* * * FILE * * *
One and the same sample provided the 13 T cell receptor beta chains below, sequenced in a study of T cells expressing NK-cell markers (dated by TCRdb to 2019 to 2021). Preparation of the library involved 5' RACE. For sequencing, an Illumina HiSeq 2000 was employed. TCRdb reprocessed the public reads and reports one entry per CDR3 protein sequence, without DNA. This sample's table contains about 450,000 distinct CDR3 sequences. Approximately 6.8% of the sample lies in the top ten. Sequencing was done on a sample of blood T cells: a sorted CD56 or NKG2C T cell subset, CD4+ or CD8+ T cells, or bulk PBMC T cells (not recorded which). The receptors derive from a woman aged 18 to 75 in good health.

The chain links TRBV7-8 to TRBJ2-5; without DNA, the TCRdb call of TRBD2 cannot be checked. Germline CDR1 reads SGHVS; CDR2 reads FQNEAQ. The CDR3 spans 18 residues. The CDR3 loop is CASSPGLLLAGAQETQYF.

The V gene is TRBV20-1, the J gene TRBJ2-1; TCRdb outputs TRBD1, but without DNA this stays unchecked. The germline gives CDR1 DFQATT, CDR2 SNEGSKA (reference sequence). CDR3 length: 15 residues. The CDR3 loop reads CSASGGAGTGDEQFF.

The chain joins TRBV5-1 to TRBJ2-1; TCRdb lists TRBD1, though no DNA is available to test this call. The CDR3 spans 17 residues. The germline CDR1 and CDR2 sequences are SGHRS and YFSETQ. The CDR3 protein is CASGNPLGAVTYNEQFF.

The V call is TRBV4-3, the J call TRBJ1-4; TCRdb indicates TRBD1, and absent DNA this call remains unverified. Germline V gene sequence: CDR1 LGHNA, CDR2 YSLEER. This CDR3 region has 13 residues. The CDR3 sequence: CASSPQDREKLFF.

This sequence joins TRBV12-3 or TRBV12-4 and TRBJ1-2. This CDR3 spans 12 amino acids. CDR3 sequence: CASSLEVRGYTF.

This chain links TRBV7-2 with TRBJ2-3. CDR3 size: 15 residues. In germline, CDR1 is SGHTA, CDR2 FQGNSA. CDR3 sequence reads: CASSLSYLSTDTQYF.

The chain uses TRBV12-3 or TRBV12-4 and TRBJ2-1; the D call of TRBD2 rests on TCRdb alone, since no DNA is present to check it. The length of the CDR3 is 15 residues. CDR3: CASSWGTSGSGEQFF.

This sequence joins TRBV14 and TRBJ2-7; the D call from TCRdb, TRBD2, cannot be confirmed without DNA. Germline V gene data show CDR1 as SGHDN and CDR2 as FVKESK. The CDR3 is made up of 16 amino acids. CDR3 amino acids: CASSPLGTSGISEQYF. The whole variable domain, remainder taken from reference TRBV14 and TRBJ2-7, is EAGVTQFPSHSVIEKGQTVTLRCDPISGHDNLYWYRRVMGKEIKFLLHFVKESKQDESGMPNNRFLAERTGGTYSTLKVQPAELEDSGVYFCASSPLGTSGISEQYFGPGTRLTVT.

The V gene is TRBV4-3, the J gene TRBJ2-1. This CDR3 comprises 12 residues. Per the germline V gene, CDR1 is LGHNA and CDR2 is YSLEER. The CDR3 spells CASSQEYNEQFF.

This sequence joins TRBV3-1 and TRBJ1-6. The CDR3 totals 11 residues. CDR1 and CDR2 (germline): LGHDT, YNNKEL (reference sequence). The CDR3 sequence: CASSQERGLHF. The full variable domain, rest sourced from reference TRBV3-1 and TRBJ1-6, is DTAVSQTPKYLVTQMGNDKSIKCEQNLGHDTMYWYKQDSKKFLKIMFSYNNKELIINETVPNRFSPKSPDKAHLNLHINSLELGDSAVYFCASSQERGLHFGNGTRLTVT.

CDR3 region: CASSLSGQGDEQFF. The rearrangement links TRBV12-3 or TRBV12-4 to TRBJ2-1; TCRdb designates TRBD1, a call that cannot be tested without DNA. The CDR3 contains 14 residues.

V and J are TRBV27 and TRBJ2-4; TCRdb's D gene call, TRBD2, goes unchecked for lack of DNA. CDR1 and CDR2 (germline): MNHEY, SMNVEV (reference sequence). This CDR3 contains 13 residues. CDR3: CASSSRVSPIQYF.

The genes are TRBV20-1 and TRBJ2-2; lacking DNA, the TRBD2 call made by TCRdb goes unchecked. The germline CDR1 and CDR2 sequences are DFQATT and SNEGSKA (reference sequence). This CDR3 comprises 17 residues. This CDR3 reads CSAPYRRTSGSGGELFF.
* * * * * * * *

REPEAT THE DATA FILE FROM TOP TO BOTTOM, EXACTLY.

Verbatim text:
One and the same sample provided the 13 T cell receptor beta chains below, sequenced in a study of T cells expressing NK-cell markers (dated by TCRdb to 2019 to 2021). Preparation of the library involved 5' RACE. For sequencing, an Illumina HiSeq 2000 was employed. TCRdb reprocessed the public reads and reports one entry per CDR3 protein sequence, without DNA. This sample's table contains about 450,000 distinct CDR3 sequences. Approximately 6.8% of the sample lies in the top ten. Sequencing was done on a sample of blood T cells: a sorted CD56 or NKG2C T cell subset, CD4+ or CD8+ T cells, or bulk PBMC T cells (not recorded which). The receptors derive from a woman aged 18 to 75 in good health.

The chain links TRBV7-8 to TRBJ2-5; without DNA, the TCRdb call of TRBD2 cannot be checked. Germline CDR1 reads SGHVS; CDR2 reads FQNEAQ. The CDR3 spans 18 residues. The CDR3 loop is CASSPGLLLAGAQETQYF.

The V gene is TRBV20-1, the J gene TRBJ2-1; TCRdb outputs TRBD1, but without DNA this stays unchecked. The germline gives CDR1 DFQATT, CDR2 SNEGSKA (reference sequence). CDR3 length: 15 residues. The CDR3 loop reads CSASGGAGTGDEQFF.

The chain joins TRBV5-1 to TRBJ2-1; TCRdb lists TRBD1, though no DNA is available to test this call. The CDR3 spans 17 residues. The germline CDR1 and CDR2 sequences are SGHRS and YFSETQ. The CDR3 protein is CASGNPLGAVTYNEQFF.

The V call is TRBV4-3, the J call TRBJ1-4; TCRdb indicates TRBD1, and absent DNA this call remains unverified. Germline V gene sequence: CDR1 LGHNA, CDR2 YSLEER. This CDR3 region has 13 residues. The CDR3 sequence: CASSPQDREKLFF.

This sequence joins TRBV12-3 or TRBV12-4 and TRBJ1-2. This CDR3 spans 12 amino acids. CDR3 sequence: CASSLEVRGYTF.

This chain links TRBV7-2 with TRBJ2-3. CDR3 size: 15 residues. In germline, CDR1 is SGHTA, CDR2 FQGNSA. CDR3 sequence reads: CASSLSYLSTDTQYF.

The chain uses TRBV12-3 or TRBV12-4 and TRBJ2-1; the D call of TRBD2 rests on TCRdb alone, since no DNA is present to check it. The length of the CDR3 is 15 residues. CDR3: CASSWGTSGSGEQFF.

This sequence joins TRBV14 and TRBJ2-7; the D call from TCRdb, TRBD2, cannot be confirmed without DNA. Germline V gene data show CDR1 as SGHDN and CDR2 as FVKESK. The CDR3 is made up of 16 amino acids. CDR3 amino acids: CASSPLGTSGISEQYF. The whole variable domain, remainder taken from reference TRBV14 and TRBJ2-7, is EAGVTQFPSHSVIEKGQTVTLRCDPISGHDNLYWYRRVMGKEIKFLLHFVKESKQDESGMPNNRFLAERTGGTYSTLKVQPAELEDSGVYFCASSPLGTSGISEQYFGPGTRLTVT.

The V gene is TRBV4-3, the J gene TRBJ2-1. This CDR3 comprises 12 residues. Per the germline V gene, CDR1 is LGHNA and CDR2 is YSLEER. The CDR3 spells CASSQEYNEQFF.

This sequence joins TRBV3-1 and TRBJ1-6. The CDR3 totals 11 residues. CDR1 and CDR2 (germline): LGHDT, YNNKEL (reference sequence). The CDR3 sequence: CASSQERGLHF. The full variable domain, rest sourced from reference TRBV3-1 and TRBJ1-6, is DTAVSQTPKYLVTQMGNDKSIKCEQNLGHDTMYWYKQDSKKFLKIMFSYNNKELIINETVPNRFSPKSPDKAHLNLHINSLELGDSAVYFCASSQERGLHFGNGTRLTVT.

CDR3 region: CASSLSGQGDEQFF. The rearrangement links TRBV12-3 or TRBV12-4 to TRBJ2-1; TCRdb designates TRBD1, a call that cannot be tested without DNA. The CDR3 contains 14 residues.

V and J are TRBV27 and TRBJ2-4; TCRdb's D gene call, TRBD2, goes unchecked for lack of DNA. CDR1 and CDR2 (germline): MNHEY, SMNVEV (reference sequence). This CDR3 contains 13 residues. CDR3: CASSSRVSPIQYF.

The genes are TRBV20-1 and TRBJ2-2; lacking DNA, the TRBD2 call made by TCRdb goes unchecked. The germline CDR1 and CDR2 sequences are DFQATT and SNEGSKA (reference sequence). This CDR3 comprises 17 residues. This CDR3 reads CSAPYRRTSGSGGELFF.